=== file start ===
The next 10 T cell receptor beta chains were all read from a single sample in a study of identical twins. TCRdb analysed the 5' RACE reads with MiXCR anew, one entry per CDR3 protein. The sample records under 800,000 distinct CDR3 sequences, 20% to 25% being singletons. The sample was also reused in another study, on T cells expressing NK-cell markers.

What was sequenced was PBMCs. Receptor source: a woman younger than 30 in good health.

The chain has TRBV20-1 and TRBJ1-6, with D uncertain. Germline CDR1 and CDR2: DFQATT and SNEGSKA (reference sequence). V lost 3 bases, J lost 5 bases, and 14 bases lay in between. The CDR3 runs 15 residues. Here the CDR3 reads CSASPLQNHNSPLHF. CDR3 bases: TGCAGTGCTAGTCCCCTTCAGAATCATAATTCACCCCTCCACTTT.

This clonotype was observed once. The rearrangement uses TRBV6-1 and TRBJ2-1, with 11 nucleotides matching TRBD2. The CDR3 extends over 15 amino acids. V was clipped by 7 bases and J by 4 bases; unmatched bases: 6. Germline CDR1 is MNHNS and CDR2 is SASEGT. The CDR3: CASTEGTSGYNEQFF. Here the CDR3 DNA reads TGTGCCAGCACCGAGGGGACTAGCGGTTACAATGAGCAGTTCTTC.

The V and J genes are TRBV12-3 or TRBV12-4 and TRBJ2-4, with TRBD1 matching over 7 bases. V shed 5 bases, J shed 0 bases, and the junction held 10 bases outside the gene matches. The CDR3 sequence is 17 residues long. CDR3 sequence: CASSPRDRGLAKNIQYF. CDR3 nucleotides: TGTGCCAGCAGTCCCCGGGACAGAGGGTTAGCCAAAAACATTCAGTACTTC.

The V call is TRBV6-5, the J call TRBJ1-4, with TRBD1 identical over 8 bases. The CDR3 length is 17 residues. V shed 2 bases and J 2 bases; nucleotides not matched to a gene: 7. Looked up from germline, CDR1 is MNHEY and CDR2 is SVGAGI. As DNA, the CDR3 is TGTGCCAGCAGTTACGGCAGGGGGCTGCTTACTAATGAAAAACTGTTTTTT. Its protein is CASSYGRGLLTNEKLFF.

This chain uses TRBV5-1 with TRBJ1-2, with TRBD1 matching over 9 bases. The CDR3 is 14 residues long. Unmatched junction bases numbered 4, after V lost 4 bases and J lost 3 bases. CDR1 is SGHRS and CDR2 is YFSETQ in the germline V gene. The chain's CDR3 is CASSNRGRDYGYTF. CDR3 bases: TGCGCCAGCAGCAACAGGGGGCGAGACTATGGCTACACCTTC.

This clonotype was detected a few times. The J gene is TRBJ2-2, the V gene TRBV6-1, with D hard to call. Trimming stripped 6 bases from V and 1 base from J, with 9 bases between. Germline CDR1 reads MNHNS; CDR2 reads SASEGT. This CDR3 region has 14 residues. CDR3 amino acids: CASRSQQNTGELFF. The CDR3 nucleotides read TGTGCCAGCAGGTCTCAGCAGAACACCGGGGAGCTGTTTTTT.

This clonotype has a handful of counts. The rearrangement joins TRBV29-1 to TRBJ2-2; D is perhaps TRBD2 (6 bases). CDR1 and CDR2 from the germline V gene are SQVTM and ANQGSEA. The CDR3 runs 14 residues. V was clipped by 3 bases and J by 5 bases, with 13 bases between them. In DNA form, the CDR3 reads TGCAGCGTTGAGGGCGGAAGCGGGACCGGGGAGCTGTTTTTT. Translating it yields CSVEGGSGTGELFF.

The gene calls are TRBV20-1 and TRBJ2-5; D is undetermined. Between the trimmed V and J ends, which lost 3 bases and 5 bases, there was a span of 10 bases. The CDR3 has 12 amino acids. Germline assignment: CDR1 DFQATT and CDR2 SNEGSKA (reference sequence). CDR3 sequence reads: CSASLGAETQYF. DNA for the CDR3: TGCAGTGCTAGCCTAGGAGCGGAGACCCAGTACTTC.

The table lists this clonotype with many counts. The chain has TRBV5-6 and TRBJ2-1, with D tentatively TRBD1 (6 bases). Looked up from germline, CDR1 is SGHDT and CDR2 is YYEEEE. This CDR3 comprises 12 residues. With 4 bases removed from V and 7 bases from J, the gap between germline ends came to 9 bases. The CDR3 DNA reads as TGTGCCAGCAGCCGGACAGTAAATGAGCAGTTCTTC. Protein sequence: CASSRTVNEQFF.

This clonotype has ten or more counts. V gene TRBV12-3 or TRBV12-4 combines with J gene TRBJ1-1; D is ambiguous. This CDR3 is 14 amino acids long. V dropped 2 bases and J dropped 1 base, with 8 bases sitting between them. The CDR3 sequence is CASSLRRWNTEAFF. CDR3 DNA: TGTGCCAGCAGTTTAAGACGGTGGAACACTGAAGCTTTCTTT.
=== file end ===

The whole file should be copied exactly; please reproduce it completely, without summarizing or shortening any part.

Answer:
The next 10 T cell receptor beta chains were all read from a single sample in a study of identical twins. TCRdb analysed the 5' RACE reads with MiXCR anew, one entry per CDR3 protein. The sample records under 800,000 distinct CDR3 sequences, 20% to 25% being singletons. The sample was also reused in another study, on T cells expressing NK-cell markers.

What was sequenced was PBMCs. Receptor source: a woman younger than 30 in good health.

The chain has TRBV20-1 and TRBJ1-6, with D uncertain. Germline CDR1 and CDR2: DFQATT and SNEGSKA (reference sequence). V lost 3 bases, J lost 5 bases, and 14 bases lay in between. The CDR3 runs 15 residues. Here the CDR3 reads CSASPLQNHNSPLHF. CDR3 bases: TGCAGTGCTAGTCCCCTTCAGAATCATAATTCACCCCTCCACTTT.

This clonotype was observed once. The rearrangement uses TRBV6-1 and TRBJ2-1, with 11 nucleotides matching TRBD2. The CDR3 extends over 15 amino acids. V was clipped by 7 bases and J by 4 bases; unmatched bases: 6. Germline CDR1 is MNHNS and CDR2 is SASEGT. The CDR3: CASTEGTSGYNEQFF. Here the CDR3 DNA reads TGTGCCAGCACCGAGGGGACTAGCGGTTACAATGAGCAGTTCTTC.

The V and J genes are TRBV12-3 or TRBV12-4 and TRBJ2-4, with TRBD1 matching over 7 bases. V shed 5 bases, J shed 0 bases, and the junction held 10 bases outside the gene matches. The CDR3 sequence is 17 residues long. CDR3 sequence: CASSPRDRGLAKNIQYF. CDR3 nucleotides: TGTGCCAGCAGTCCCCGGGACAGAGGGTTAGCCAAAAACATTCAGTACTTC.

The V call is TRBV6-5, the J call TRBJ1-4, with TRBD1 identical over 8 bases. The CDR3 length is 17 residues. V shed 2 bases and J 2 bases; nucleotides not matched to a gene: 7. Looked up from germline, CDR1 is MNHEY and CDR2 is SVGAGI. As DNA, the CDR3 is TGTGCCAGCAGTTACGGCAGGGGGCTGCTTACTAATGAAAAACTGTTTTTT. Its protein is CASSYGRGLLTNEKLFF.

This chain uses TRBV5-1 with TRBJ1-2, with TRBD1 matching over 9 bases. The CDR3 is 14 residues long. Unmatched junction bases numbered 4, after V lost 4 bases and J lost 3 bases. CDR1 is SGHRS and CDR2 is YFSETQ in the germline V gene. The chain's CDR3 is CASSNRGRDYGYTF. CDR3 bases: TGCGCCAGCAGCAACAGGGGGCGAGACTATGGCTACACCTTC.

This clonotype was detected a few times. The J gene is TRBJ2-2, the V gene TRBV6-1, with D hard to call. Trimming stripped 6 bases from V and 1 base from J, with 9 bases between. Germline CDR1 reads MNHNS; CDR2 reads SASEGT. This CDR3 region has 14 residues. CDR3 amino acids: CASRSQQNTGELFF. The CDR3 nucleotides read TGTGCCAGCAGGTCTCAGCAGAACACCGGGGAGCTGTTTTTT.

This clonotype has a handful of counts. The rearrangement joins TRBV29-1 to TRBJ2-2; D is perhaps TRBD2 (6 bases). CDR1 and CDR2 from the germline V gene are SQVTM and ANQGSEA. The CDR3 runs 14 residues. V was clipped by 3 bases and J by 5 bases, with 13 bases between them. In DNA form, the CDR3 reads TGCAGCGTTGAGGGCGGAAGCGGGACCGGGGAGCTGTTTTTT. Translating it yields CSVEGGSGTGELFF.

The gene calls are TRBV20-1 and TRBJ2-5; D is undetermined. Between the trimmed V and J ends, which lost 3 bases and 5 bases, there was a span of 10 bases. The CDR3 has 12 amino acids. Germline assignment: CDR1 DFQATT and CDR2 SNEGSKA (reference sequence). CDR3 sequence reads: CSASLGAETQYF. DNA for the CDR3: TGCAGTGCTAGCCTAGGAGCGGAGACCCAGTACTTC.

The table lists this clonotype with many counts. The chain has TRBV5-6 and TRBJ2-1, with D tentatively TRBD1 (6 bases). Looked up from germline, CDR1 is SGHDT and CDR2 is YYEEEE. This CDR3 comprises 12 residues. With 4 bases removed from V and 7 bases from J, the gap between germline ends came to 9 bases. The CDR3 DNA reads as TGTGCCAGCAGCCGGACAGTAAATGAGCAGTTCTTC. Protein sequence: CASSRTVNEQFF.

This clonotype has ten or more counts. V gene TRBV12-3 or TRBV12-4 combines with J gene TRBJ1-1; D is ambiguous. This CDR3 is 14 amino acids long. V dropped 2 bases and J dropped 1 base, with 8 bases sitting between them. The CDR3 sequence is CASSLRRWNTEAFF. CDR3 DNA: TGTGCCAGCAGTTTAAGACGGTGGAACACTGAAGCTTTCTTT.